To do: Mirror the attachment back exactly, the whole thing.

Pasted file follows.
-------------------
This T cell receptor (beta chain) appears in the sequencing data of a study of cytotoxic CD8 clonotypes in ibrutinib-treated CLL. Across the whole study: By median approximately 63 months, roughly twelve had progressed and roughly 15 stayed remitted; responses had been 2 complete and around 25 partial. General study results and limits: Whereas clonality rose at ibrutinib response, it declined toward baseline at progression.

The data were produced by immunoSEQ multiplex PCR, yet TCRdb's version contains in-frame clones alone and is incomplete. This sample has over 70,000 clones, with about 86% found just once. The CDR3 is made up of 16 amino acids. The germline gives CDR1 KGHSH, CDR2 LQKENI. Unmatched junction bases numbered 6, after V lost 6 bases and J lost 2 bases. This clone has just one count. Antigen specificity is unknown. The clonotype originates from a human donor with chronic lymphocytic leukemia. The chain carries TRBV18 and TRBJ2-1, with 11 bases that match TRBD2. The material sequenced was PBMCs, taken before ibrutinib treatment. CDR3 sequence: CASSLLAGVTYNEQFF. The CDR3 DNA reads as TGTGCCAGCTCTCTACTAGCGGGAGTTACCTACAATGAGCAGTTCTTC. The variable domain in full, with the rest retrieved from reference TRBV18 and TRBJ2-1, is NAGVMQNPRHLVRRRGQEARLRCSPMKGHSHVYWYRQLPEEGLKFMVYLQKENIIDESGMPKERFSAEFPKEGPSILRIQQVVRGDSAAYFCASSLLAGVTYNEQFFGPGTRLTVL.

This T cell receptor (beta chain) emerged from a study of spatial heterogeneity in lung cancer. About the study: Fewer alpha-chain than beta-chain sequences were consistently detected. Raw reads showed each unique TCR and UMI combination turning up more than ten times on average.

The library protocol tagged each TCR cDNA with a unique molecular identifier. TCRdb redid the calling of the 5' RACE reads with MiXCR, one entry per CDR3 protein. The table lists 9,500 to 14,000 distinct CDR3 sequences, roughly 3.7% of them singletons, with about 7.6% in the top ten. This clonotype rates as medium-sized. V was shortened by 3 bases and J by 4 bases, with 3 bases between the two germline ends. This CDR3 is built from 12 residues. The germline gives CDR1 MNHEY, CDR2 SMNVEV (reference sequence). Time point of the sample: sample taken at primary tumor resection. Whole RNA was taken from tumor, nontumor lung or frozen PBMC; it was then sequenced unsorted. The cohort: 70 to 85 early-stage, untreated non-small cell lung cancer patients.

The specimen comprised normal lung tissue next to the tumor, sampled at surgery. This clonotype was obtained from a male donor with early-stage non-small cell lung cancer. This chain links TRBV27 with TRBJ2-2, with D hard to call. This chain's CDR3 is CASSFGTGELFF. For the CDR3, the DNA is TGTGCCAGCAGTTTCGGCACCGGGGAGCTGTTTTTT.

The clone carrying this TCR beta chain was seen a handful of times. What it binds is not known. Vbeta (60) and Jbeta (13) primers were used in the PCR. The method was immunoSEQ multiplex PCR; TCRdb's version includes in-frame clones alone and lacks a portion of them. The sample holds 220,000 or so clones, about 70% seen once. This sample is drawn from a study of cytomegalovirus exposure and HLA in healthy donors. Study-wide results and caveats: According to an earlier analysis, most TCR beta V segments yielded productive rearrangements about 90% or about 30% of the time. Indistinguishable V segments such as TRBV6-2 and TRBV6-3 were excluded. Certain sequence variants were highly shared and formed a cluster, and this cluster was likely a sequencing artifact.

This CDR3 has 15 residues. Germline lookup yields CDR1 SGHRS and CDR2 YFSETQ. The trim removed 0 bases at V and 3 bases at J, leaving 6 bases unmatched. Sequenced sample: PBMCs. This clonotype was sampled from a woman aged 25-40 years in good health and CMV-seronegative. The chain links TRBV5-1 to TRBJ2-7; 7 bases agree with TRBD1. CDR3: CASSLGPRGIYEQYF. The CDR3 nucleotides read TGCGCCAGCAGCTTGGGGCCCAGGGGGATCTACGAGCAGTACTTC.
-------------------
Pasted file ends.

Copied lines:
This T cell receptor (beta chain) appears in the sequencing data of a study of cytotoxic CD8 clonotypes in ibrutinib-treated CLL. Across the whole study: By median approximately 63 months, roughly twelve had progressed and roughly 15 stayed remitted; responses had been 2 complete and around 25 partial. General study results and limits: Whereas clonality rose at ibrutinib response, it declined toward baseline at progression.

The data were produced by immunoSEQ multiplex PCR, yet TCRdb's version contains in-frame clones alone and is incomplete. This sample has over 70,000 clones, with about 86% found just once. The CDR3 is made up of 16 amino acids. The germline gives CDR1 KGHSH, CDR2 LQKENI. Unmatched junction bases numbered 6, after V lost 6 bases and J lost 2 bases. This clone has just one count. Antigen specificity is unknown. The clonotype originates from a human donor with chronic lymphocytic leukemia. The chain carries TRBV18 and TRBJ2-1, with 11 bases that match TRBD2. The material sequenced was PBMCs, taken before ibrutinib treatment. CDR3 sequence: CASSLLAGVTYNEQFF. The CDR3 DNA reads as TGTGCCAGCTCTCTACTAGCGGGAGTTACCTACAATGAGCAGTTCTTC. The variable domain in full, with the rest retrieved from reference TRBV18 and TRBJ2-1, is NAGVMQNPRHLVRRRGQEARLRCSPMKGHSHVYWYRQLPEEGLKFMVYLQKENIIDESGMPKERFSAEFPKEGPSILRIQQVVRGDSAAYFCASSLLAGVTYNEQFFGPGTRLTVL.

This T cell receptor (beta chain) emerged from a study of spatial heterogeneity in lung cancer. About the study: Fewer alpha-chain than beta-chain sequences were consistently detected. Raw reads showed each unique TCR and UMI combination turning up more than ten times on average.

The library protocol tagged each TCR cDNA with a unique molecular identifier. TCRdb redid the calling of the 5' RACE reads with MiXCR, one entry per CDR3 protein. The table lists 9,500 to 14,000 distinct CDR3 sequences, roughly 3.7% of them singletons, with about 7.6% in the top ten. This clonotype rates as medium-sized. V was shortened by 3 bases and J by 4 bases, with 3 bases between the two germline ends. This CDR3 is built from 12 residues. The germline gives CDR1 MNHEY, CDR2 SMNVEV (reference sequence). Time point of the sample: sample taken at primary tumor resection. Whole RNA was taken from tumor, nontumor lung or frozen PBMC; it was then sequenced unsorted. The cohort: 70 to 85 early-stage, untreated non-small cell lung cancer patients.

The specimen comprised normal lung tissue next to the tumor, sampled at surgery. This clonotype was obtained from a male donor with early-stage non-small cell lung cancer. This chain links TRBV27 with TRBJ2-2, with D hard to call. This chain's CDR3 is CASSFGTGELFF. For the CDR3, the DNA is TGTGCCAGCAGTTTCGGCACCGGGGAGCTGTTTTTT.

The clone carrying this TCR beta chain was seen a handful of times. What it binds is not known. Vbeta (60) and Jbeta (13) primers were used in the PCR. The method was immunoSEQ multiplex PCR; TCRdb's version includes in-frame clones alone and lacks a portion of them. The sample holds 220,000 or so clones, about 70% seen once. This sample is drawn from a study of cytomegalovirus exposure and HLA in healthy donors. Study-wide results and caveats: According to an earlier analysis, most TCR beta V segments yielded productive rearrangements about 90% or about 30% of the time. Indistinguishable V segments such as TRBV6-2 and TRBV6-3 were excluded. Certain sequence variants were highly shared and formed a cluster, and this cluster was likely a sequencing artifact.

This CDR3 has 15 residues. Germline lookup yields CDR1 SGHRS and CDR2 YFSETQ. The trim removed 0 bases at V and 3 bases at J, leaving 6 bases unmatched. Sequenced sample: PBMCs. This clonotype was sampled from a woman aged 25-40 years in good health and CMV-seronegative. The chain links TRBV5-1 to TRBJ2-7; 7 bases agree with TRBD1. CDR3: CASSLGPRGIYEQYF. The CDR3 nucleotides read TGCGCCAGCAGCTTGGGGCCCAGGGGGATCTACGAGCAGTACTTC.